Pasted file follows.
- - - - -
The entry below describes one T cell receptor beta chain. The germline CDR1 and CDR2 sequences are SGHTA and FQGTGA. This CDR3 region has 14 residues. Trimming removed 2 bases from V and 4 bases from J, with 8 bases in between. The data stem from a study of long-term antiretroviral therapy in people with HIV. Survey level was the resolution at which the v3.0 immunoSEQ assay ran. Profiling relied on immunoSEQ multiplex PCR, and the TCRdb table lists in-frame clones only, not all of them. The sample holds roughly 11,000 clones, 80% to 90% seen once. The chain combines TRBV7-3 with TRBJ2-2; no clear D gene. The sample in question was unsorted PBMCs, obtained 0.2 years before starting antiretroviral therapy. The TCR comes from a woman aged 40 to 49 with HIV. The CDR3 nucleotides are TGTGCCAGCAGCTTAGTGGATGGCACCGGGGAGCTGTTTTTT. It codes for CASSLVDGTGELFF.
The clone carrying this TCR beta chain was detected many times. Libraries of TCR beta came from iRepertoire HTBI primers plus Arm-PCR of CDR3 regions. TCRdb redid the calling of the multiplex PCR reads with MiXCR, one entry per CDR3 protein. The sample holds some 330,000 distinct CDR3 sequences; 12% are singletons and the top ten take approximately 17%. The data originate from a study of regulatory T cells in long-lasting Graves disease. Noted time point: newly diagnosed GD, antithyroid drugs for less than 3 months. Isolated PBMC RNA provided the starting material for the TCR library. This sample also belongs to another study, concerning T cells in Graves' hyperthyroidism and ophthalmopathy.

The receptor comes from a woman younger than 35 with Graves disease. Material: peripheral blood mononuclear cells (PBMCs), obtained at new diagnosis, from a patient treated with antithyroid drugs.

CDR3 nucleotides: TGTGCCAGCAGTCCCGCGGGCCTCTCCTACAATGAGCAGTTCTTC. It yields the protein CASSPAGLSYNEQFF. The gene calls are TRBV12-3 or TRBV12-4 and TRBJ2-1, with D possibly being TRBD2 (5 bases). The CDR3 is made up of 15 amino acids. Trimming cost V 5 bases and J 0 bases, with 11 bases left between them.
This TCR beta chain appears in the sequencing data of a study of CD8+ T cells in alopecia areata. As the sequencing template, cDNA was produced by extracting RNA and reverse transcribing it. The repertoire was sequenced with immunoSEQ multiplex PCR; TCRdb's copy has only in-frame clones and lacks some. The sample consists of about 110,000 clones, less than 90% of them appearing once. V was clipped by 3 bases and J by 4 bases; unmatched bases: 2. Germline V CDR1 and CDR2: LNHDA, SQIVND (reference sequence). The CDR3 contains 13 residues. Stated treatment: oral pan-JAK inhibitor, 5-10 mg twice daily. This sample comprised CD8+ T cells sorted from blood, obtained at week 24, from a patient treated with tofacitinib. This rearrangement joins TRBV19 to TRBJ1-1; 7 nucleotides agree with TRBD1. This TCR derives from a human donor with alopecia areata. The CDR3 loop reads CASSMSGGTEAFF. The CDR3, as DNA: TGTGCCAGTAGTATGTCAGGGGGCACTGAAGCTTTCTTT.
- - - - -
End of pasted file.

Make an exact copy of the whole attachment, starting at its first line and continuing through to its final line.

The entry below describes one T cell receptor beta chain. The germline CDR1 and CDR2 sequences are SGHTA and FQGTGA. This CDR3 region has 14 residues. Trimming removed 2 bases from V and 4 bases from J, with 8 bases in between. The data stem from a study of long-term antiretroviral therapy in people with HIV. Survey level was the resolution at which the v3.0 immunoSEQ assay ran. Profiling relied on immunoSEQ multiplex PCR, and the TCRdb table lists in-frame clones only, not all of them. The sample holds roughly 11,000 clones, 80% to 90% seen once. The chain combines TRBV7-3 with TRBJ2-2; no clear D gene. The sample in question was unsorted PBMCs, obtained 0.2 years before starting antiretroviral therapy. The TCR comes from a woman aged 40 to 49 with HIV. The CDR3 nucleotides are TGTGCCAGCAGCTTAGTGGATGGCACCGGGGAGCTGTTTTTT. It codes for CASSLVDGTGELFF.
The clone carrying this TCR beta chain was detected many times. Libraries of TCR beta came from iRepertoire HTBI primers plus Arm-PCR of CDR3 regions. TCRdb redid the calling of the multiplex PCR reads with MiXCR, one entry per CDR3 protein. The sample holds some 330,000 distinct CDR3 sequences; 12% are singletons and the top ten take approximately 17%. The data originate from a study of regulatory T cells in long-lasting Graves disease. Noted time point: newly diagnosed GD, antithyroid drugs for less than 3 months. Isolated PBMC RNA provided the starting material for the TCR library. This sample also belongs to another study, concerning T cells in Graves' hyperthyroidism and ophthalmopathy.

The receptor comes from a woman younger than 35 with Graves disease. Material: peripheral blood mononuclear cells (PBMCs), obtained at new diagnosis, from a patient treated with antithyroid drugs.

CDR3 nucleotides: TGTGCCAGCAGTCCCGCGGGCCTCTCCTACAATGAGCAGTTCTTC. It yields the protein CASSPAGLSYNEQFF. The gene calls are TRBV12-3 or TRBV12-4 and TRBJ2-1, with D possibly being TRBD2 (5 bases). The CDR3 is made up of 15 amino acids. Trimming cost V 5 bases and J 0 bases, with 11 bases left between them.
This TCR beta chain appears in the sequencing data of a study of CD8+ T cells in alopecia areata. As the sequencing template, cDNA was produced by extracting RNA and reverse transcribing it. The repertoire was sequenced with immunoSEQ multiplex PCR; TCRdb's copy has only in-frame clones and lacks some. The sample consists of about 110,000 clones, less than 90% of them appearing once. V was clipped by 3 bases and J by 4 bases; unmatched bases: 2. Germline V CDR1 and CDR2: LNHDA, SQIVND (reference sequence). The CDR3 contains 13 residues. Stated treatment: oral pan-JAK inhibitor, 5-10 mg twice daily. This sample comprised CD8+ T cells sorted from blood, obtained at week 24, from a patient treated with tofacitinib. This rearrangement joins TRBV19 to TRBJ1-1; 7 nucleotides agree with TRBD1. This TCR derives from a human donor with alopecia areata. The CDR3 loop reads CASSMSGGTEAFF. The CDR3, as DNA: TGTGCCAGTAGTATGTCAGGGGGCACTGAAGCTTTCTTT.